Todd Gillespie <toddg / linux126.ma.utexas.edu> wrote:
> Ned Konz <ned / bike-nomad.com> wrote:
> : That's not a particularly small Linux system. The moderate size of the Ruby 
> : interpreter should work fine in that environment.
> 
> I agree, but one has to ask how large his Ruby scripts are before deciding
> on a memory target.
> 
> : I see 1260Kb RSS and 764K shared on my (CVS) version of Ruby.
> 
> : Interestingly, Ruby seems to load libcrypt. Perhaps this dependency can be 
> : removed, but I don't see any configure options to do it.
> 
> You need only stub out rb_str_crypt and remove -lcrypt from the list of
> libraries to remove libcrypt.  It's not like a big win, though:
> 
> I see 1128 RSS and 644 share on a default 1.6.4 version of Ruby.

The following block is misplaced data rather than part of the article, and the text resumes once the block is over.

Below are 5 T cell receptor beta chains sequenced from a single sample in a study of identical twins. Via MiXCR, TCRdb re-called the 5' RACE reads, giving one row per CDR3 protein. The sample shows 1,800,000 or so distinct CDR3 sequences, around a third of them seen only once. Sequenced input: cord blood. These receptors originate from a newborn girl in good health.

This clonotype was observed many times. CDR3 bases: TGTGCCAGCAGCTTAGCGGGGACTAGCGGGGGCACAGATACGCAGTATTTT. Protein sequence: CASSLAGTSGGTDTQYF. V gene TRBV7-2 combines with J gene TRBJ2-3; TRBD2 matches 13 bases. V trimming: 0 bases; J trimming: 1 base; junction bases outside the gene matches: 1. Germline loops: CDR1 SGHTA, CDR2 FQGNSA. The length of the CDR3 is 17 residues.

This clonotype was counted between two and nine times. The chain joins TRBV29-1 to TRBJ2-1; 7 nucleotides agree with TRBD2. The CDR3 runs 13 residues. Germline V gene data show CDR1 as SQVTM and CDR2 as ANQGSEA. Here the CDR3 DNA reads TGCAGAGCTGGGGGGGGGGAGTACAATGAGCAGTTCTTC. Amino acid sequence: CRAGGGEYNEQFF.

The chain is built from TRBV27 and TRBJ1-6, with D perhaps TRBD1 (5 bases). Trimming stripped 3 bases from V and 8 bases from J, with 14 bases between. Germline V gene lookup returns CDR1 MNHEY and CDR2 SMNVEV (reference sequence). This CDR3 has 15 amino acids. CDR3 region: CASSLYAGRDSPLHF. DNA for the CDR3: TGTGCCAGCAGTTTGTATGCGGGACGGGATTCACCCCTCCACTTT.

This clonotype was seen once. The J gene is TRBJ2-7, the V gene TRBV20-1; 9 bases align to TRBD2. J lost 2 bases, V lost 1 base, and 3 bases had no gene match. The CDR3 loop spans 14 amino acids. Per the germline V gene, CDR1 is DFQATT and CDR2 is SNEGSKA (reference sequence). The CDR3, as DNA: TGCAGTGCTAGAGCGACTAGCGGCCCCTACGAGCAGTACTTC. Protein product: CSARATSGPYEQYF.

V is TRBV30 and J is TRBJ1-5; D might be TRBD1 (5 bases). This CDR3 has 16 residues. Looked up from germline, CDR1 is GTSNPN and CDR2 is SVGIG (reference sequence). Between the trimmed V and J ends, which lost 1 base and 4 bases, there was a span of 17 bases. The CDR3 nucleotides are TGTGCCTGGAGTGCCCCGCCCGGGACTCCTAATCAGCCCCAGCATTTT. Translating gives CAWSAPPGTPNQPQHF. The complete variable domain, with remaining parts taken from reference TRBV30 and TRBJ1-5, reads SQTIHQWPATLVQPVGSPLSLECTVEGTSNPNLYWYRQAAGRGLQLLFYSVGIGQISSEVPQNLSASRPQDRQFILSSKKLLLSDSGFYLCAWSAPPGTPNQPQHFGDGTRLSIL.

> I see 1116 RSS and 636 share on my 1.6.4 hacked version of Ruby.
> 
> So it's not worth the trouble, and certainly not worth maintaining docs on
> how you've changed Ruby for your system.
> 
> : One thing that will help is to make Ruby do as much as possible. Use its 
> : threading to your advantage here: you can have a single program where Perl 
> : (for instance) would be forking multiple copies.
> 
> Except of course that Ruby threads aren't kernel threads, and thus block
> on essentially everything you would want threading *for*.  So goodbye
> perceived performance gains.
> 
> No easy answer here.

Sure.  Enable non-blocking IO and use asynchronous IO checking.  It wasn't 
too easy the first time, but check out my Bonkle::Server to see how I did it.

-- 
 Brian Fundakowski Feldman           \  FreeBSD: The Power to Serve!  /
 green / FreeBSD.org                    `------------------------------'